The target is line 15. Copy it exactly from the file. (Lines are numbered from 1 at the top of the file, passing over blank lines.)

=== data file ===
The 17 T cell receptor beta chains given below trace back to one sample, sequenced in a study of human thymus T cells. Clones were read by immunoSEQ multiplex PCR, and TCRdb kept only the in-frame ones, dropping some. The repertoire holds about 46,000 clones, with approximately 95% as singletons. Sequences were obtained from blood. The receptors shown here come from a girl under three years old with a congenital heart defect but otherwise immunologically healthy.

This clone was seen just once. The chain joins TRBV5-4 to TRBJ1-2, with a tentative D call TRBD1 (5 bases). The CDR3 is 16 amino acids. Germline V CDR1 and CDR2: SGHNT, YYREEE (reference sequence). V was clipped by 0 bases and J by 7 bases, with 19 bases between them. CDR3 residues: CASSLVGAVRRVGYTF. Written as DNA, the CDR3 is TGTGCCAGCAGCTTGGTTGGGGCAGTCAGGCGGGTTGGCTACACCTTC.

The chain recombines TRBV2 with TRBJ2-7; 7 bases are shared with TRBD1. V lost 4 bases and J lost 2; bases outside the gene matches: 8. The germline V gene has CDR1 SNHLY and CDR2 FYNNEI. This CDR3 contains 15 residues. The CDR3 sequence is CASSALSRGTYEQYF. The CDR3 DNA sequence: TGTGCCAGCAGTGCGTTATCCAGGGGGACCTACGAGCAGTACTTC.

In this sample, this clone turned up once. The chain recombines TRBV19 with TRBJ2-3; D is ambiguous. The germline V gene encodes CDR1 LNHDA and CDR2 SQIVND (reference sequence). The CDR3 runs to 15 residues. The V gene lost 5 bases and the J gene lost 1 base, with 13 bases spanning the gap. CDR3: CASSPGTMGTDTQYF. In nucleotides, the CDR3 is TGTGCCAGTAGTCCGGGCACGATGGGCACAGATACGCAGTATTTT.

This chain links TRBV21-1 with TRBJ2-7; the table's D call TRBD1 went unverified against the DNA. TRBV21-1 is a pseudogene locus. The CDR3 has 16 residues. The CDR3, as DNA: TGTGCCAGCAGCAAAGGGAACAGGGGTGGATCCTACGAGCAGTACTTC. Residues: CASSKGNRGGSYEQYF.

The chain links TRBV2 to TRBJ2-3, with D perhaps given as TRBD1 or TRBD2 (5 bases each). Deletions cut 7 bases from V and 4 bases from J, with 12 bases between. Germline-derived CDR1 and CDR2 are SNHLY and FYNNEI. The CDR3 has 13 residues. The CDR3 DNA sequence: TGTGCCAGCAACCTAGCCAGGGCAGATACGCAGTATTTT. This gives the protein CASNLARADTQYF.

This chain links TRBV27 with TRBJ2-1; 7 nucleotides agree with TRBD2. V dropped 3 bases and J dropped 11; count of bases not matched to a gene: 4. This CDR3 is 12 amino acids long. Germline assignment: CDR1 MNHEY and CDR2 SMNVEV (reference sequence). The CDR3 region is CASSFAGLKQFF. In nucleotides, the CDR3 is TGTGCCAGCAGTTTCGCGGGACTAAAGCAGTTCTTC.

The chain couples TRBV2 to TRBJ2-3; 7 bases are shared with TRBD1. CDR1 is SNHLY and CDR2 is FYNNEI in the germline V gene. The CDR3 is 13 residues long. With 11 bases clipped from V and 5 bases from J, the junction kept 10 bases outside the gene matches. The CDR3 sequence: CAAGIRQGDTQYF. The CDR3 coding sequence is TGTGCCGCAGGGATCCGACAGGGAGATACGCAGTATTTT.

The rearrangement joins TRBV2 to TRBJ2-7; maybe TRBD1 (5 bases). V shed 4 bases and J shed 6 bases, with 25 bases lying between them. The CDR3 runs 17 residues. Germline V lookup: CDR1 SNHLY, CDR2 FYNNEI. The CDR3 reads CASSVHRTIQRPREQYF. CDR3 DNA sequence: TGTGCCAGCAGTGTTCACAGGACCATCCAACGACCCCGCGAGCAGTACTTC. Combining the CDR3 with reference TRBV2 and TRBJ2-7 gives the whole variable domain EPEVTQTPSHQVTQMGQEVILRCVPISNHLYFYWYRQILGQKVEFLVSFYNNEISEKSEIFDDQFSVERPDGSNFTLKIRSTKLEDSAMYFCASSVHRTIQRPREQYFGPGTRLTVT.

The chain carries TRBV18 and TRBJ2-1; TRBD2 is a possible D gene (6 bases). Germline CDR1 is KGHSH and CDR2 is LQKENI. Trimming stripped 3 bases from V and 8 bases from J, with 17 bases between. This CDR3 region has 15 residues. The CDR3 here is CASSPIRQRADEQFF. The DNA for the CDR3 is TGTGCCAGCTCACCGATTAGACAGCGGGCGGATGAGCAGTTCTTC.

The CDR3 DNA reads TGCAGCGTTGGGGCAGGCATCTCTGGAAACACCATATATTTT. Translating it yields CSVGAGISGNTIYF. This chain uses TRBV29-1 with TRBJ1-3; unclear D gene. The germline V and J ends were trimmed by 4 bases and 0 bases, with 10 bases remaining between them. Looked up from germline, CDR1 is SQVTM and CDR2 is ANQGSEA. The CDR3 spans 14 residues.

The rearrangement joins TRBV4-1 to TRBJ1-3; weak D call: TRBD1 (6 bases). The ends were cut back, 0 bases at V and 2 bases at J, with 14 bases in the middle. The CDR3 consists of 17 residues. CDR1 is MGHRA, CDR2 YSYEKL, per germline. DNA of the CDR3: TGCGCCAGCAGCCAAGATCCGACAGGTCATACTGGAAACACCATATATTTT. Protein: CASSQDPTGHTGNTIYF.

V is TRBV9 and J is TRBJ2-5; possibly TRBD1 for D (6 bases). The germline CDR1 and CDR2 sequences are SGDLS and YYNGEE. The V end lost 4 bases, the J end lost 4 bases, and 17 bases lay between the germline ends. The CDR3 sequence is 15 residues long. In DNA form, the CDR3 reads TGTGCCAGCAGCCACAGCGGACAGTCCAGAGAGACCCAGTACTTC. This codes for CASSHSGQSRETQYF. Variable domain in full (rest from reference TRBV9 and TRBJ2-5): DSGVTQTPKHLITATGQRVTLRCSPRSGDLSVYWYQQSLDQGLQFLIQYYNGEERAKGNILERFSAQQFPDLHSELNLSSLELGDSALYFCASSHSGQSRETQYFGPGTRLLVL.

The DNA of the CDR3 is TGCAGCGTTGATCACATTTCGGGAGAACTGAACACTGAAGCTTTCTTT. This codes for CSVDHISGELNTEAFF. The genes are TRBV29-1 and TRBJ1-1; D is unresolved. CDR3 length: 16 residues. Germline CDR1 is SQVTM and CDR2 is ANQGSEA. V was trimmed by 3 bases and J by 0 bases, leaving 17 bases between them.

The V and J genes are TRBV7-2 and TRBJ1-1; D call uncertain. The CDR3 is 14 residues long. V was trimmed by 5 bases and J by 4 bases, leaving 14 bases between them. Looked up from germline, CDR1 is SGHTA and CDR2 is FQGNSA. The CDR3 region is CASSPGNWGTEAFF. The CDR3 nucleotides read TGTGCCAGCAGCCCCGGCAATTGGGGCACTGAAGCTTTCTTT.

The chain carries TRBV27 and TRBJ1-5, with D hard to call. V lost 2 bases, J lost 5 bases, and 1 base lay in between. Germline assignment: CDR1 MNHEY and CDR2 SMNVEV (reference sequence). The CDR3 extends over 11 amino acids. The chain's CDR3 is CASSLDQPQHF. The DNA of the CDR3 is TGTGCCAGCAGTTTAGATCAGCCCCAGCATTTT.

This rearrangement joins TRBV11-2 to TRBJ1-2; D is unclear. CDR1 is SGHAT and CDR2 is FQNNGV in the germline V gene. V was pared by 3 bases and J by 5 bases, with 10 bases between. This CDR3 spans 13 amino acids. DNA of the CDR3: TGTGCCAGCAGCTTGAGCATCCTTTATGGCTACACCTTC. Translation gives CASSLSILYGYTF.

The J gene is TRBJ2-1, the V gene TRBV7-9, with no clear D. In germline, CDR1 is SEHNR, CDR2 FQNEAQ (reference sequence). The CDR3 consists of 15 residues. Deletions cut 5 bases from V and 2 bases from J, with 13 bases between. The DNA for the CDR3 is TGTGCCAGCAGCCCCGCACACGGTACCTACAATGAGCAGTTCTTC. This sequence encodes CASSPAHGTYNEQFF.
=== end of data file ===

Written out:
The V and J genes are TRBV7-2 and TRBJ1-1; D call uncertain. The CDR3 is 14 residues long. V was trimmed by 5 bases and J by 4 bases, leaving 14 bases between them. Looked up from germline, CDR1 is SGHTA and CDR2 is FQGNSA. The CDR3 region is CASSPGNWGTEAFF. The CDR3 nucleotides read TGTGCCAGCAGCCCCGGCAATTGGGGCACTGAAGCTTTCTTT.